Entrepreneurs have a wide road ahead. They have a vital chance to make significant contributions to our future. Creative innovators will need support to reach their goals. It is time for successful entrepreneurs to mentor new ones to prepare them as they face challenges and create their new businesses. I was a professor of Entrepreneurship for 30 years and Lawrence was for even longer. We both believe educating future entrepreneurs will be valuable to sparing them trials and learning by mistakes.

Our firm provides support to entrepreneurs and small businesses to ensure they manage the stepping-stones to their future. In an upcoming blog, I’ll share the exciting stories of entrepreneurs we have helped. If you are an entrepreneur, or in a small business with dreams, feel free to reach out to us for advice, mentoring and operational service support to bring your dreams to life. Contact us for an introductory complimentary consultation to learn more at

Donna Hamlin, Ph.D.
Dr. Donna Hamlin is a Partner at 2Go Advisory Group, leading the CHROs2GO practice and governance oversite, providing HR and corporate governance best practices services, education, and independent evaluations. She works with clients to improve strategy, human and organizational performance. Working across a wide range of industries, she has worked with companies in more than 54 countries and brings a cultural insight for solutions globally. She has served as adjunct professor in entrepreneurship since 1984, working to prepare creative minds for business development. She welcomes working with entrepreneurs to accelerate their valuable success.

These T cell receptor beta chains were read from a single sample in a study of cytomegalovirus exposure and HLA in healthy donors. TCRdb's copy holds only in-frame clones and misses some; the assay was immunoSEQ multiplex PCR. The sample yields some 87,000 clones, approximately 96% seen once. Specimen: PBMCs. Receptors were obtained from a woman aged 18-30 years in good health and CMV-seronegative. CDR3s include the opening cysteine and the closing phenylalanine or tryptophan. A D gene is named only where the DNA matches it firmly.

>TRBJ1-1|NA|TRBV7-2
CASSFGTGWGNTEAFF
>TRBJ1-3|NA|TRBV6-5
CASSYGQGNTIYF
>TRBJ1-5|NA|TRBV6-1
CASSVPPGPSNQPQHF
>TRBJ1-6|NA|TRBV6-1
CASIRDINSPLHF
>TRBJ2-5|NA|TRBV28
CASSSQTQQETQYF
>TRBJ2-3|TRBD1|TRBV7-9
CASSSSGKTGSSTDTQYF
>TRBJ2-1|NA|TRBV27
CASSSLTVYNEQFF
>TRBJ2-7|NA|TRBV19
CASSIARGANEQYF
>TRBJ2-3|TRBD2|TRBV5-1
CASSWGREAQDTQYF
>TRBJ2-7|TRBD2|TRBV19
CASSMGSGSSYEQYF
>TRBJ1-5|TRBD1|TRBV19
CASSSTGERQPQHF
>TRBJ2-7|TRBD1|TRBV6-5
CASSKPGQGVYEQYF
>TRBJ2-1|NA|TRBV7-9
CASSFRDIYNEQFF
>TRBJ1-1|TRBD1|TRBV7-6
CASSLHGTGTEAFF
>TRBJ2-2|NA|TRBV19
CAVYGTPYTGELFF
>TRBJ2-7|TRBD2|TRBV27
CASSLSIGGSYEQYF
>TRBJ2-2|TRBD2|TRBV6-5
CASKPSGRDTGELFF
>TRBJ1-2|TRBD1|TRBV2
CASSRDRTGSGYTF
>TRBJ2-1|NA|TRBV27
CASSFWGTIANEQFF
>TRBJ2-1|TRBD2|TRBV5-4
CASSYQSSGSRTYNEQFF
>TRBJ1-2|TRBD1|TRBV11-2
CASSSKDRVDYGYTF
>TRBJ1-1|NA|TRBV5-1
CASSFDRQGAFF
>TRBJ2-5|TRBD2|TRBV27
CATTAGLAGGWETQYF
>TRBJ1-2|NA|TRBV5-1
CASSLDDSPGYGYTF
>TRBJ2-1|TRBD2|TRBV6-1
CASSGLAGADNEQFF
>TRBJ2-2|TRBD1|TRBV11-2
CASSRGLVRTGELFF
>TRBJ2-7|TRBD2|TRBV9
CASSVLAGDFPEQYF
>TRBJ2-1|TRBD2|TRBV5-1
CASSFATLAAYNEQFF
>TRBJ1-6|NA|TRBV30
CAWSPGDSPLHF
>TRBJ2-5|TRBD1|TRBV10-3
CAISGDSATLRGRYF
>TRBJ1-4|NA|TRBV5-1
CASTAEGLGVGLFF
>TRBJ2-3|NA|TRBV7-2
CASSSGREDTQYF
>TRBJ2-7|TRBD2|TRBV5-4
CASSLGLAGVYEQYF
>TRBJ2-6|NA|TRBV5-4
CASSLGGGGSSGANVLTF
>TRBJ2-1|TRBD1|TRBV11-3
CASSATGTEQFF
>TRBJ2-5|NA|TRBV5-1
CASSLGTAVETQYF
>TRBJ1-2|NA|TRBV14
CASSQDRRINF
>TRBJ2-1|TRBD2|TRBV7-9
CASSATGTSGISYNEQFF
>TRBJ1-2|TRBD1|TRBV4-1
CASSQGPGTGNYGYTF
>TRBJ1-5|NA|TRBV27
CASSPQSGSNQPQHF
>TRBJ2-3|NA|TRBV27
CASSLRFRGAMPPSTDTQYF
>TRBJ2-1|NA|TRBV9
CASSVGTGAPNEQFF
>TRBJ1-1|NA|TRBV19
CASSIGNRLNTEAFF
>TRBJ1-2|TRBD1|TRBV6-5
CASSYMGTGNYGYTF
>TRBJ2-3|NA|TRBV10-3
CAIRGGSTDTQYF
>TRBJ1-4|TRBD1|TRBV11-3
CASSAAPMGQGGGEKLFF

Lawrence J. Udell
Lawrence J. Udell serves as Founder and Executive Director of the California Invention Center (founded in 1995 with federal funds) at California State University where he was an Adjunct Professor of Entrepreneurship. Also, he founded the Silicon Valley Chapter of the Licensing Executives Society where he serves as Chair-Emeritus As a serial entrepreneur, he has created more than twenty companies in his career and serves as a consultant to both Fortune 500 corporations and new ventures throughout North America. He has worked with world-famous inventors, including Stephen Hawking, Bill Lear of Lear Jet fame, James Pergason, Robert Rines and Dr. Paul MacCready. A published author, he contributes to major magazines, including Popular Mechanics. Larry also provides lectures on a variety of creative subjects for both the government and the private sector and has taught courses on Entrepreneurship at various universities in the US and internationally. He presents on creative and key innovation topics for the government and private sectors globally. He is a partner at Boardwise, Inc. as an advisor to entrepreneurs in a wide span of industries. He can be reached at: